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Exclusive Q&A With Kareemah Of Hijabiglobetrotter

Home » Muslim Travel Experiences » Exclusive Q&A With Kareemah Of Hijabiglobetrotter

This time we’re talking to Kareemah, a well-known blogger Hijabiglobetrotter. Read on how she decided to move to Spain alone, why all Spaniards think all Muslims come from Sahara (?!), and “Travel is fatal to prejudice” is the worst travel quote ever…

T: A short bio about yourself: 3-4 lines that best describe you, what you do for a living and so on. Where are you currently living and where are you from? Tell us more about your blog and Instagram / Facebook / YouTube.

K: My name is Kareemah. I am a blogger, writer, traveller and digital marketer. I love connecting with people from different backgrounds and learning their stories. In my downtime, I play tennis, read a book or watch Damon and Jo’s youtube travel videos. I currently live in Louisiana, USA. I’m from Toledo, Ohio.

I started my blog Hijabiglobetrotter as a way to connect with like-minded travellers, highlight travel from a Muslim’s perspective and also encourage Muslims to explore the world.  My social media platforms such as Instagram, Facebook and Youtube are tools to amplify its purpose.

T: What makes Damon and Jo videos special?

K: I love how they learn new languages and incorporate it in their videos. I also love the friendly and fun vibes I get when watching their travel videos, it’s as if I am with them on their adventures.

T: Would you call yourself an avid traveller?

K: Not yet, but I have to visit some couple of places before I turn 30 inshaAllah.

T: What inspired you to travel?

K: My parent’s influence as a 6-year-old is what makes me who I am today. They exposed me to the world through encyclopedia, world explorer educational games and family trips.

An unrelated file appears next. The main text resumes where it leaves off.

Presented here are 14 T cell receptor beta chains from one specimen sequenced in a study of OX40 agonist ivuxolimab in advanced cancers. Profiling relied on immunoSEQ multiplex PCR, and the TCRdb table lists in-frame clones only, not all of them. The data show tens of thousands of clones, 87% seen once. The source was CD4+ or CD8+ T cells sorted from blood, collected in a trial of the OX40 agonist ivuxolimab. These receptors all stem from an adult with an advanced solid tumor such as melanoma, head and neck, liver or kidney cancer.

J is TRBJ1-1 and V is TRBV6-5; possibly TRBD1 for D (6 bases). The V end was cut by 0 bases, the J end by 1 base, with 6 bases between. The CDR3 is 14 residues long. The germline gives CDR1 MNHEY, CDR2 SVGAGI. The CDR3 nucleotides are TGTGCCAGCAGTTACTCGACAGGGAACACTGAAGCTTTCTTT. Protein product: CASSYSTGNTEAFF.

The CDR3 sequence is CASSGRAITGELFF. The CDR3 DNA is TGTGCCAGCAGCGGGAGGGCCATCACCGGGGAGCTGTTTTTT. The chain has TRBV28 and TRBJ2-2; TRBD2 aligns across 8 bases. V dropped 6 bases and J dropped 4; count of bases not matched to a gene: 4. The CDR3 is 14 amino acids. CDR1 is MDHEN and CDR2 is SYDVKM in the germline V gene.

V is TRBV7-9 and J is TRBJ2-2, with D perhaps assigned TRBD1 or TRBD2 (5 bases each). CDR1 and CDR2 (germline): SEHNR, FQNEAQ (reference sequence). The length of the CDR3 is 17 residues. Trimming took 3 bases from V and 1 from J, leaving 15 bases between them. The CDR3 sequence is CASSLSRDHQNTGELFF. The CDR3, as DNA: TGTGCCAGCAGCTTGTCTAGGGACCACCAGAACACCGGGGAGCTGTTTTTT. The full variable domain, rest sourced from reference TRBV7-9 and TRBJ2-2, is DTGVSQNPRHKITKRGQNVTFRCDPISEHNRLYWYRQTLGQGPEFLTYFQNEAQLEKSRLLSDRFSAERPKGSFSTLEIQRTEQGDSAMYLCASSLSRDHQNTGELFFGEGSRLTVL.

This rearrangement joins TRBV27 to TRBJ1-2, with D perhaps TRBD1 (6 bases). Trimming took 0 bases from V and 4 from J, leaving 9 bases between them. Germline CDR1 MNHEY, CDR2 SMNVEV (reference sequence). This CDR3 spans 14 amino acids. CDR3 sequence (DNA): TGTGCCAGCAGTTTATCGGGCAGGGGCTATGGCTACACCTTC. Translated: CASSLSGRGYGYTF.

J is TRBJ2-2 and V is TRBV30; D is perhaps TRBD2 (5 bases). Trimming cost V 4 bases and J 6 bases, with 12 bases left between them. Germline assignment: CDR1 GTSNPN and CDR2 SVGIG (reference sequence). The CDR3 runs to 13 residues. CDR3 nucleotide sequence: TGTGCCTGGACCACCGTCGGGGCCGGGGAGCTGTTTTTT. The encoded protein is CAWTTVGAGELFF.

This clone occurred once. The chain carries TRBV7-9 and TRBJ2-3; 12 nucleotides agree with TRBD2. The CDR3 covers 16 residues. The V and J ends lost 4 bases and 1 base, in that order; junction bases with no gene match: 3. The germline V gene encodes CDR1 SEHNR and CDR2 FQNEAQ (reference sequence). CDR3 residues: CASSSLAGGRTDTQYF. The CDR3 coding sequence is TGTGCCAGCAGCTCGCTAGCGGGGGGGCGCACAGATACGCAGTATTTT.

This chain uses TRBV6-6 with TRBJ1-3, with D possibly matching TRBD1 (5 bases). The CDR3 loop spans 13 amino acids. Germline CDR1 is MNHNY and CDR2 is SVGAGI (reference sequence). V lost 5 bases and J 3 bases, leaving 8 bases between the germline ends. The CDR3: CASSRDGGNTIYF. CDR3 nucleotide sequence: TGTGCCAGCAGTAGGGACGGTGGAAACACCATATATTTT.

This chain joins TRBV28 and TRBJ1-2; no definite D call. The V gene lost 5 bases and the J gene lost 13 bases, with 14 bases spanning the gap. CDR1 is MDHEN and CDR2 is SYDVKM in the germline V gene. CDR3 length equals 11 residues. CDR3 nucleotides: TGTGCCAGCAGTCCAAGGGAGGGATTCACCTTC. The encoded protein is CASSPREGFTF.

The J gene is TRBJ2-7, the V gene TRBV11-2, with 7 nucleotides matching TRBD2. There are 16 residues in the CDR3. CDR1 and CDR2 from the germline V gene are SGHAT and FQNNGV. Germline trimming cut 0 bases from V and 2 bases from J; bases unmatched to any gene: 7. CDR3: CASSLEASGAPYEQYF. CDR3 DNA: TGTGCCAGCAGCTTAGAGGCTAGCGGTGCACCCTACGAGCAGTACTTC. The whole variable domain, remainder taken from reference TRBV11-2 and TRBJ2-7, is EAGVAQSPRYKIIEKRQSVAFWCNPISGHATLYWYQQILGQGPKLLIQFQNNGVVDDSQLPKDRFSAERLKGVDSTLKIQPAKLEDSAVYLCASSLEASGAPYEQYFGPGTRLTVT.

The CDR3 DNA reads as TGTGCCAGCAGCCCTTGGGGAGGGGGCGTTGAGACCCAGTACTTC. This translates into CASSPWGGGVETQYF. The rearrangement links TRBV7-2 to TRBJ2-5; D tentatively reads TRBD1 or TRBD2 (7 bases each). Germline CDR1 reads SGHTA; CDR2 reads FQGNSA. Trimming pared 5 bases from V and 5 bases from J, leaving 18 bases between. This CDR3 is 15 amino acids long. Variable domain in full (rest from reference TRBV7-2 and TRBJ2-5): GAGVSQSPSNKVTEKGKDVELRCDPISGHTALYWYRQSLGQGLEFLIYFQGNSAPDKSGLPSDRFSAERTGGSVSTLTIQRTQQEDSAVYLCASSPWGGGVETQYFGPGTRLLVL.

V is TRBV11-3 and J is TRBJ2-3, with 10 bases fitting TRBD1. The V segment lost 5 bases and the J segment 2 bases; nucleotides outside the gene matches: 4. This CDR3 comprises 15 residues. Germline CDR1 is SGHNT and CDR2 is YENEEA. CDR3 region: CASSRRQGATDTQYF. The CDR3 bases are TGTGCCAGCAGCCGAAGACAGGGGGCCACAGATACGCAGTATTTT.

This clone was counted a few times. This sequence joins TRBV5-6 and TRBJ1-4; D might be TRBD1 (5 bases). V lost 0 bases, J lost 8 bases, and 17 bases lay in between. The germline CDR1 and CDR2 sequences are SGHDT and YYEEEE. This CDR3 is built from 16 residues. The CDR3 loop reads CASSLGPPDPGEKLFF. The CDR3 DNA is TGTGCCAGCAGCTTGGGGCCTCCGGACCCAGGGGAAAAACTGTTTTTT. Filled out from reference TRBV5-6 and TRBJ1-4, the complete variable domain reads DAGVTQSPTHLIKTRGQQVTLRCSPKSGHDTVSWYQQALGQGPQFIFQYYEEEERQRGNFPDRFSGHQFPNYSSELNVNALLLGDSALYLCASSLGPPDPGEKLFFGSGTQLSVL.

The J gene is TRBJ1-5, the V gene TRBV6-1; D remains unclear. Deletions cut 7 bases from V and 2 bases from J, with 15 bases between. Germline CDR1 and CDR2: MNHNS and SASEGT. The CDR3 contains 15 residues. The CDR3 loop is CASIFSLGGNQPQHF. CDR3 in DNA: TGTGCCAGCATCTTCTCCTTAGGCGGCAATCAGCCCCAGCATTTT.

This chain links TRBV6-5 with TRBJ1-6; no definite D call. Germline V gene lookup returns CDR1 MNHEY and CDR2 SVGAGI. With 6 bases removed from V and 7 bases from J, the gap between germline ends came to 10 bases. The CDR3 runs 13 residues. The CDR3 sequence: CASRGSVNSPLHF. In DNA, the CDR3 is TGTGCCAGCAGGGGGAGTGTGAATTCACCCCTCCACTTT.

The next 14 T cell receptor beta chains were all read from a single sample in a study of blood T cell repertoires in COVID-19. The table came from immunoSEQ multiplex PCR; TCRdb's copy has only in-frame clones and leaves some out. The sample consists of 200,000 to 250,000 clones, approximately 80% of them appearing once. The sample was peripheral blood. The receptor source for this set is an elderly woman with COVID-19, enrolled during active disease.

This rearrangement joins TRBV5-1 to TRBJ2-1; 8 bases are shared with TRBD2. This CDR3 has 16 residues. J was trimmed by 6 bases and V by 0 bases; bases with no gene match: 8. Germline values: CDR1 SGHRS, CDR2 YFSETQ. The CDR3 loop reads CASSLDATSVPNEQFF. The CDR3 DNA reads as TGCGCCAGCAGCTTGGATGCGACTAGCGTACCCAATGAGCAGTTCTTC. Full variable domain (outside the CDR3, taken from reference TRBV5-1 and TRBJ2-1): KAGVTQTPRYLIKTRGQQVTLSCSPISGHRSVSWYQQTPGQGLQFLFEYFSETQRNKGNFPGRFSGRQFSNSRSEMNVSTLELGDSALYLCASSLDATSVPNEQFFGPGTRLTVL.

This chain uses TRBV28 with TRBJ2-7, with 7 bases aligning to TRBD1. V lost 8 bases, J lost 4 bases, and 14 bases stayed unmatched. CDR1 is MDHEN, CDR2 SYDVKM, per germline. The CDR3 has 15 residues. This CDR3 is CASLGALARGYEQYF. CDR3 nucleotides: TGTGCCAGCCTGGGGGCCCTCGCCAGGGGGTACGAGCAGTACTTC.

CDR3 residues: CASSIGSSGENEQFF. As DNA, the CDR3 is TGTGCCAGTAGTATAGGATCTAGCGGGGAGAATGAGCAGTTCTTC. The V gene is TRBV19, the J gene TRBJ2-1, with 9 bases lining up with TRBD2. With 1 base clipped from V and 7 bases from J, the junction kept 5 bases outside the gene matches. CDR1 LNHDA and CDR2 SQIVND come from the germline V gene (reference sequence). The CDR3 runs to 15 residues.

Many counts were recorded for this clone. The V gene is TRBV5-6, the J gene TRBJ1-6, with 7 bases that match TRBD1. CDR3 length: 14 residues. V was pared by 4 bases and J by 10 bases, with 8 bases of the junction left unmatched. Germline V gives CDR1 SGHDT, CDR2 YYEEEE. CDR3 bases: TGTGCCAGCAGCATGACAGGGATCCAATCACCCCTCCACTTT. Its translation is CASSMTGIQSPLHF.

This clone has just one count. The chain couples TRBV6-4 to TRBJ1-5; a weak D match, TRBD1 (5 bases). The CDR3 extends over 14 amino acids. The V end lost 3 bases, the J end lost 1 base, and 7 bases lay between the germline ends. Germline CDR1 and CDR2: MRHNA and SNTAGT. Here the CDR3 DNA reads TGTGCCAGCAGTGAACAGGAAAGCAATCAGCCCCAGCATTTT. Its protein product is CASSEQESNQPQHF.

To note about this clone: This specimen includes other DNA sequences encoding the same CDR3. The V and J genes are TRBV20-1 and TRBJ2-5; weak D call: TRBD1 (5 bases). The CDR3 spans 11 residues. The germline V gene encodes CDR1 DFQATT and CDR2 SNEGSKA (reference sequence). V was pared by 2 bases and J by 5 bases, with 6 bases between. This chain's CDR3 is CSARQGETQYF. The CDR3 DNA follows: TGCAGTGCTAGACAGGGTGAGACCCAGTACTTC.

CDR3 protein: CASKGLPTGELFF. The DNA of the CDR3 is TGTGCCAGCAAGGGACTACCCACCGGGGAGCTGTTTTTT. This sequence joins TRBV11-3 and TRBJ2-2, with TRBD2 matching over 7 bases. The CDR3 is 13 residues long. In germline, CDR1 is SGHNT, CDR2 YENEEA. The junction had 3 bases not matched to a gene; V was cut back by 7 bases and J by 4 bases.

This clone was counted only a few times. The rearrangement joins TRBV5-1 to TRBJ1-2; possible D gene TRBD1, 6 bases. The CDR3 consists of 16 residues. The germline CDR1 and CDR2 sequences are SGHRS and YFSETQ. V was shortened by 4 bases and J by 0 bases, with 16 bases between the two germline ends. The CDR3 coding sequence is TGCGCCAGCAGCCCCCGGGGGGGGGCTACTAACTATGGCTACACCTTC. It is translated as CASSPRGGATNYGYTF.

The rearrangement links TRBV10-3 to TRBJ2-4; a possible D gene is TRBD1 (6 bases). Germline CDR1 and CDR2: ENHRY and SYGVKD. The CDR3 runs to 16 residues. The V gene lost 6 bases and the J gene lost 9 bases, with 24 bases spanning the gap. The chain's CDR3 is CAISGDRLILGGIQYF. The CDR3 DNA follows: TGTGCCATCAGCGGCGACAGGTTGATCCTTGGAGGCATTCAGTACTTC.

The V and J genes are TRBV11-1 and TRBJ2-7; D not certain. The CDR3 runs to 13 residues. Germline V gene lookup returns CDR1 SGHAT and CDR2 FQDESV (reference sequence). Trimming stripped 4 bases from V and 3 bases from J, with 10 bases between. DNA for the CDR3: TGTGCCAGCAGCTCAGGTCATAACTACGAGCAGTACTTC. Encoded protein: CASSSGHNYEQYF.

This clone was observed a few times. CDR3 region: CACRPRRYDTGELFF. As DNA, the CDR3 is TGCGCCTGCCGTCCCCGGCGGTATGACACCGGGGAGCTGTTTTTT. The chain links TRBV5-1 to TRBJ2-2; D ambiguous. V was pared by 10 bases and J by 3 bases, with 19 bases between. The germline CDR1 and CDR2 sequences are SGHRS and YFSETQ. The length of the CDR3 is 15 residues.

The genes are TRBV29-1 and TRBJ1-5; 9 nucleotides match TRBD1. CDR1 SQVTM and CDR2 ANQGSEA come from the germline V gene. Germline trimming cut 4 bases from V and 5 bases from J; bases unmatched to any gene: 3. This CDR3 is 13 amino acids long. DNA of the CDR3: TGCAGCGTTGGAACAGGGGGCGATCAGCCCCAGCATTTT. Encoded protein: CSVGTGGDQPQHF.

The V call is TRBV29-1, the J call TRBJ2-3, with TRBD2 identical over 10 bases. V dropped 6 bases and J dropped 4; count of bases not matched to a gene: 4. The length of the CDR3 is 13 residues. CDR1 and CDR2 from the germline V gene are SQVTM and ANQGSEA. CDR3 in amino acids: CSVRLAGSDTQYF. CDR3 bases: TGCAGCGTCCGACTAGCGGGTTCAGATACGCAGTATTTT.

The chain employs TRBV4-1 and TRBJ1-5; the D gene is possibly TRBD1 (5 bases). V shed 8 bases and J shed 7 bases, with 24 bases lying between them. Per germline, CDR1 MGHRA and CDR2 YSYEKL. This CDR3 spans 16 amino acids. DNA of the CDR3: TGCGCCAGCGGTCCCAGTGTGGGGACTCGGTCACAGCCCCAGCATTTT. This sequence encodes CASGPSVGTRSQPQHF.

T: Where have you been?

K: In the past two years, I have been to Spain, Portugal, Italy, Austria, Morocco, and Turkey.

T: Do you prefer to travel alone or with family and friends? Why?

K: I have moments where I prefer to travel alone and other moments where I wish to be with my family or friends for a trip. Traveling solo helps you better understand yourself while travelling with people allows you to share special moments that money can’t buy.

T: Do you have a full-time job? If yes, how do you find time to travel?

K: I currently work freelance; write articles, manage social media accounts and teach English all remotely. This gives me the flexibility to travel with ease.

T: What was your best trip ever?

K: My best trip was with my mum to Granada, Spain.

T: What did you learn about yourself during your most memorable trip?

K: I was pleasantly surprised of what I could do when pushed out of my comfort zone.

T: What were the locals you met like?

K: They were friendly, helpful and curious.

T: What was the funniest/strangest/most insightful thing a local said?

K: A Granada local told me the strangest thing: he asked if my mum and I were from the Sahara desert. There is a mentality by many Spaniards that if you “look” Muslim, then you must be Moroccan or Arab. It was a great opportunity to educate him on how diverse Muslims are.

T: What was the scariest moment?

K: Moving to Spain myself without knowing anyone. After reading blog posts from other brave solo travellers taking the leap of faith, I decided that I could do the same. What also gave me some sense of security were the supportive Facebook groups I joined that were based in Madrid, Spain.

T: What’s your favourite travel destination and why?